It measures less than 2 cm (0.7 in) wide and over 4 cm (1.5 in) high from top to bottom, including mounting loop.

It measures less than 2 cm (0.7 in) wide and over 4 cm (1.5 in) high from top to bottom, including mounting loop.

William the Conqueror (pictured here), who ruled England from 1066 until his death in 1087, used two lions on a red background as his coat of arms and brought the symbol to the English throne.

William the Conqueror (pictured here), who ruled England from 1066 until his death in 1087, used two lions on a red background as his coat of arms and brought the symbol to the English throne.

It is made of a copper alloy, most likely brass, gilded with fine gold paint.

The three lions are engraved on a red background made of opaque crimson enamel, perhaps originally intended to represent the blood of the battlefield, and the reverse is plain and unadorned.

The pendant measures less than 2 cm (0.7 in) wide and over 4 cm (1.5 in) from top to bottom, including a hanging loop.

Weathering of the red enamel and part of the gilding is visible, possibly where the pendant rubbed against the harness during use.

HS2 Ltd stated that the condition of the item is “quite remarkable” and that it is very rare to see a horse harness pendant in “such a fine state of preservation”.

The upcoming HS2 line is intended to provide a high-speed rail link linking London and northern England, but there will be archaeological work along the route before HS2 workers can build bridges, tunnels, tracks and stations.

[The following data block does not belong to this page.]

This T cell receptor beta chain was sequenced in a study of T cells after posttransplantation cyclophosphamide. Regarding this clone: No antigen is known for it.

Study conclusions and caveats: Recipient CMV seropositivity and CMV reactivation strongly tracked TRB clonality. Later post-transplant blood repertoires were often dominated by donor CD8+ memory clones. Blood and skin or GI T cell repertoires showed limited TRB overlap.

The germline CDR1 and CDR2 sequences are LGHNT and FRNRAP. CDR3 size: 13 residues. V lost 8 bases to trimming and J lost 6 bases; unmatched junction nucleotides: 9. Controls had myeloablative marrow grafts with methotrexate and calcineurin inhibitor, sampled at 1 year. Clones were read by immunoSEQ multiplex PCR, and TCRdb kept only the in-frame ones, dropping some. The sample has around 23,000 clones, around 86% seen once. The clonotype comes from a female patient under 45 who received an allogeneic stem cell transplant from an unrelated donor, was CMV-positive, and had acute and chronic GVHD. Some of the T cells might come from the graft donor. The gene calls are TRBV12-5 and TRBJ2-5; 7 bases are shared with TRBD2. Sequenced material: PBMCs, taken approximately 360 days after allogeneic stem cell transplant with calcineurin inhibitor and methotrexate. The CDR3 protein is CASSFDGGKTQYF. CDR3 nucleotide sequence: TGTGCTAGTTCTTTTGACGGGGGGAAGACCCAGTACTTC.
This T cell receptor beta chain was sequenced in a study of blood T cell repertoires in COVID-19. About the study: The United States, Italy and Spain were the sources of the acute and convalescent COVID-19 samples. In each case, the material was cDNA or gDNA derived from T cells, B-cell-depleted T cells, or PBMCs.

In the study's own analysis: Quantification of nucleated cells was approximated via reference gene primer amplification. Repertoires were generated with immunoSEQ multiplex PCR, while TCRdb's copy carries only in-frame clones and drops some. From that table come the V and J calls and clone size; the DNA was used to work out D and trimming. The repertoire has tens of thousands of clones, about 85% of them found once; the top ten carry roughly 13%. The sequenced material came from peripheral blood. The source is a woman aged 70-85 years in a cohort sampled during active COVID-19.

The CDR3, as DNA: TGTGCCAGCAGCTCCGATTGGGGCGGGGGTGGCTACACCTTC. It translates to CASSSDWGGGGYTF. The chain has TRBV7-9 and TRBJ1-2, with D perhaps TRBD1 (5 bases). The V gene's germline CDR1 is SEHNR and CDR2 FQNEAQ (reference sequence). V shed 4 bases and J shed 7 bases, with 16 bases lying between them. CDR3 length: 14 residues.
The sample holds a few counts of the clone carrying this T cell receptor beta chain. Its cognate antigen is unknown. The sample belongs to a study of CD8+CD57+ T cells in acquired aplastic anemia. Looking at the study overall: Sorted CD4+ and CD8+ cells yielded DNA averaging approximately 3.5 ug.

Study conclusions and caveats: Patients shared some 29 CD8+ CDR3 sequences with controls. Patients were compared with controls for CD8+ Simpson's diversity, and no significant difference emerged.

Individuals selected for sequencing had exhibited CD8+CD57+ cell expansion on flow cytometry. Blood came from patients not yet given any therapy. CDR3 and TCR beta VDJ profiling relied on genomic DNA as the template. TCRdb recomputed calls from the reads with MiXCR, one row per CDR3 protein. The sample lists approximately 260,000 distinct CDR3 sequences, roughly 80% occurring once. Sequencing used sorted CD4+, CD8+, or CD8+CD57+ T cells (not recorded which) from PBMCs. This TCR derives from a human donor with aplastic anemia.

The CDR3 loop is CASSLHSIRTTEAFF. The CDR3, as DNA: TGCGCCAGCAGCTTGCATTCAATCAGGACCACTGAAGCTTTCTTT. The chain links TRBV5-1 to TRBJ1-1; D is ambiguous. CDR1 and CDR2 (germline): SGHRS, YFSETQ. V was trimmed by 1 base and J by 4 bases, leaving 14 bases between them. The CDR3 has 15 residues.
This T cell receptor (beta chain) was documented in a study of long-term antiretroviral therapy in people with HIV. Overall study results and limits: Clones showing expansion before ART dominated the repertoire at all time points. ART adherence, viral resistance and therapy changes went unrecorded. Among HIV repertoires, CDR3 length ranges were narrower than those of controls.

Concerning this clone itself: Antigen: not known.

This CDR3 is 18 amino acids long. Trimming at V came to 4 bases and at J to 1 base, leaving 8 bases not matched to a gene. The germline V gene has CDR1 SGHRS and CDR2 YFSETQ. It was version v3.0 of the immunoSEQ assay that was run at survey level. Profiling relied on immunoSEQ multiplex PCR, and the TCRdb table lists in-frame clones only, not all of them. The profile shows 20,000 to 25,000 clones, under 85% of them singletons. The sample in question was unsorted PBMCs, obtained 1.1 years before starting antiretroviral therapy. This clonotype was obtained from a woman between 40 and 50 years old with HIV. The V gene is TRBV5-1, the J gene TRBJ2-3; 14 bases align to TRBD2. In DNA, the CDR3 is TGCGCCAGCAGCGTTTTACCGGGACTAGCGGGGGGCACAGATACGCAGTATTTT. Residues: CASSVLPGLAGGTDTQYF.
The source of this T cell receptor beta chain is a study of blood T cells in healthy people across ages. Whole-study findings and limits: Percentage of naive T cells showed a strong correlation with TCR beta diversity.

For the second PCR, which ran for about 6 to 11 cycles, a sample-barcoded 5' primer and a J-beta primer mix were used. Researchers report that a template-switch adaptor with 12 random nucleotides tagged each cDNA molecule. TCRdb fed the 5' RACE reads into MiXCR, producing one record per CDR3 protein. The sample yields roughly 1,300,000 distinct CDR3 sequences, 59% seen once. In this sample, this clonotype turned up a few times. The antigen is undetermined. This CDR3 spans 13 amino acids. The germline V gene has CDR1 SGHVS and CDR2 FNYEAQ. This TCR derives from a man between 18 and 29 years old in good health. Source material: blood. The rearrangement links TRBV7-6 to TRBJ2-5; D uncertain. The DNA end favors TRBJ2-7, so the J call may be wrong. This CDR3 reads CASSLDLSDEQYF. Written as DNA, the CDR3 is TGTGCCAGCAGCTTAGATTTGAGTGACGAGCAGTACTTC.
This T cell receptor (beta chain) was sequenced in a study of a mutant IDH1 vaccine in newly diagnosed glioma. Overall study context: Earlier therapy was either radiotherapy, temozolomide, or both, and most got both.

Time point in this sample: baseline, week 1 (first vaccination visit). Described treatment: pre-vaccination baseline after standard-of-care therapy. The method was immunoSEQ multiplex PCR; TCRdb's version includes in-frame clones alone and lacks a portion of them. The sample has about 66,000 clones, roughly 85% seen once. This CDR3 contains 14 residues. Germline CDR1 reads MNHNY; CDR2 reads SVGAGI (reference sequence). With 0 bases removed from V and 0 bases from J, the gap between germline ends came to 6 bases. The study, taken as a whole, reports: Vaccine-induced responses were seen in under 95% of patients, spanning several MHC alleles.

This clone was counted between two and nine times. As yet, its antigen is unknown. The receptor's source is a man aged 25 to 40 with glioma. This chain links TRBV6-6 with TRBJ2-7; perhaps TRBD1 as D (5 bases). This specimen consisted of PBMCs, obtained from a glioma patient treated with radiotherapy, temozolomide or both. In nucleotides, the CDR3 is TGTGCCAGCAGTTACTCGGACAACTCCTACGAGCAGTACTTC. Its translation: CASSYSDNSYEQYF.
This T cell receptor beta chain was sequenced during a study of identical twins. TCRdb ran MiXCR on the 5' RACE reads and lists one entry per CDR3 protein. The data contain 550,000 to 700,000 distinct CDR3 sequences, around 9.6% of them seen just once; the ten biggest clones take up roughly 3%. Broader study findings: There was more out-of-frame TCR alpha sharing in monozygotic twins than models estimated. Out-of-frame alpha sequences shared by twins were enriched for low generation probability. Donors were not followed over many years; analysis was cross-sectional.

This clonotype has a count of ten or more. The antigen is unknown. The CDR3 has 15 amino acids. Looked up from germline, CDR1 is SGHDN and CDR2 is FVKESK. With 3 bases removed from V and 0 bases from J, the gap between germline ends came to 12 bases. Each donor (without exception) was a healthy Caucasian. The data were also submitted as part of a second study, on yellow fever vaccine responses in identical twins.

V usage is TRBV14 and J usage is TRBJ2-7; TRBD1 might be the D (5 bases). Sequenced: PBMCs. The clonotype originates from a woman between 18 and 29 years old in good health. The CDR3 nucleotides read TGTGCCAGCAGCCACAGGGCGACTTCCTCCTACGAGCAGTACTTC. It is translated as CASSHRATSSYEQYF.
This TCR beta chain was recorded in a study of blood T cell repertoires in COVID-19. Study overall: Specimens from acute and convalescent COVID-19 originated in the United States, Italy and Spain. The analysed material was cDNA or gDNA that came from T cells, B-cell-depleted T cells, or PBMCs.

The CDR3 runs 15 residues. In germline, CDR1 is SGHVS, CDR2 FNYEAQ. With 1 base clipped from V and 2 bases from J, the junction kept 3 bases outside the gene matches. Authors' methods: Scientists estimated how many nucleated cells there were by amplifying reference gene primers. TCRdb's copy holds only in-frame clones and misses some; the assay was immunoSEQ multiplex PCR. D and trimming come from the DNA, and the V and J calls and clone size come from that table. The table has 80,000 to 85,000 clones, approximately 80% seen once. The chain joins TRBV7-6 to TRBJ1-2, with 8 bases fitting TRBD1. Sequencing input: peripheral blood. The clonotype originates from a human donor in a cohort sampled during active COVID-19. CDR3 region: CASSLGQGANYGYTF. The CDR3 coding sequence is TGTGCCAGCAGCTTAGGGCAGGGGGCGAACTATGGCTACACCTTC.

This ensures that the concrete is not filled with secrets from the British past, although this is controversial due to the destruction of historic buildings and natural landmarks.

Last month, HS2 Ltd. detailed multiple findings in an Anglo-Saxon cemetery near the market town of Wendover, Buckinghamshire.

These include a skeleton with a spear in its back, as well as beads, brooches, buckles, knives, and spearheads.

HS2 DIG SPLASHES ROMAN MARKET TOWN IN NORTHAMPTONshire

Archaeologists working on HS2 have shed light on how an Iron Age village in Northamptonshire grew almost 2,000 years ago into a rich, bustling Roman trading town.

Stunning finds made during excavations near the village of Chipping Warden, known as Blackground after the black soil found there, include cremation urns, game items, shackles, a snake head brooch and over 300 Roman coins.

The available evidence suggests that the settlement was founded around 400 BC, when it consisted of over 30 turnaround houses, but it expanded significantly during the Roman era around 300–400 BC. AD through new stone buildings and roads.

A team of approximately 80 archaeologists working on the HS2 high-speed rail project spent 12 months excavating the Blackgrounds, which is one of more than 100 sites that have been explored between London as well as Birmingham since 2018.

Experts say the remains of a Roman trading city are “one of the most significant archaeological remains” unearthed during a controversial £100bn rail line project.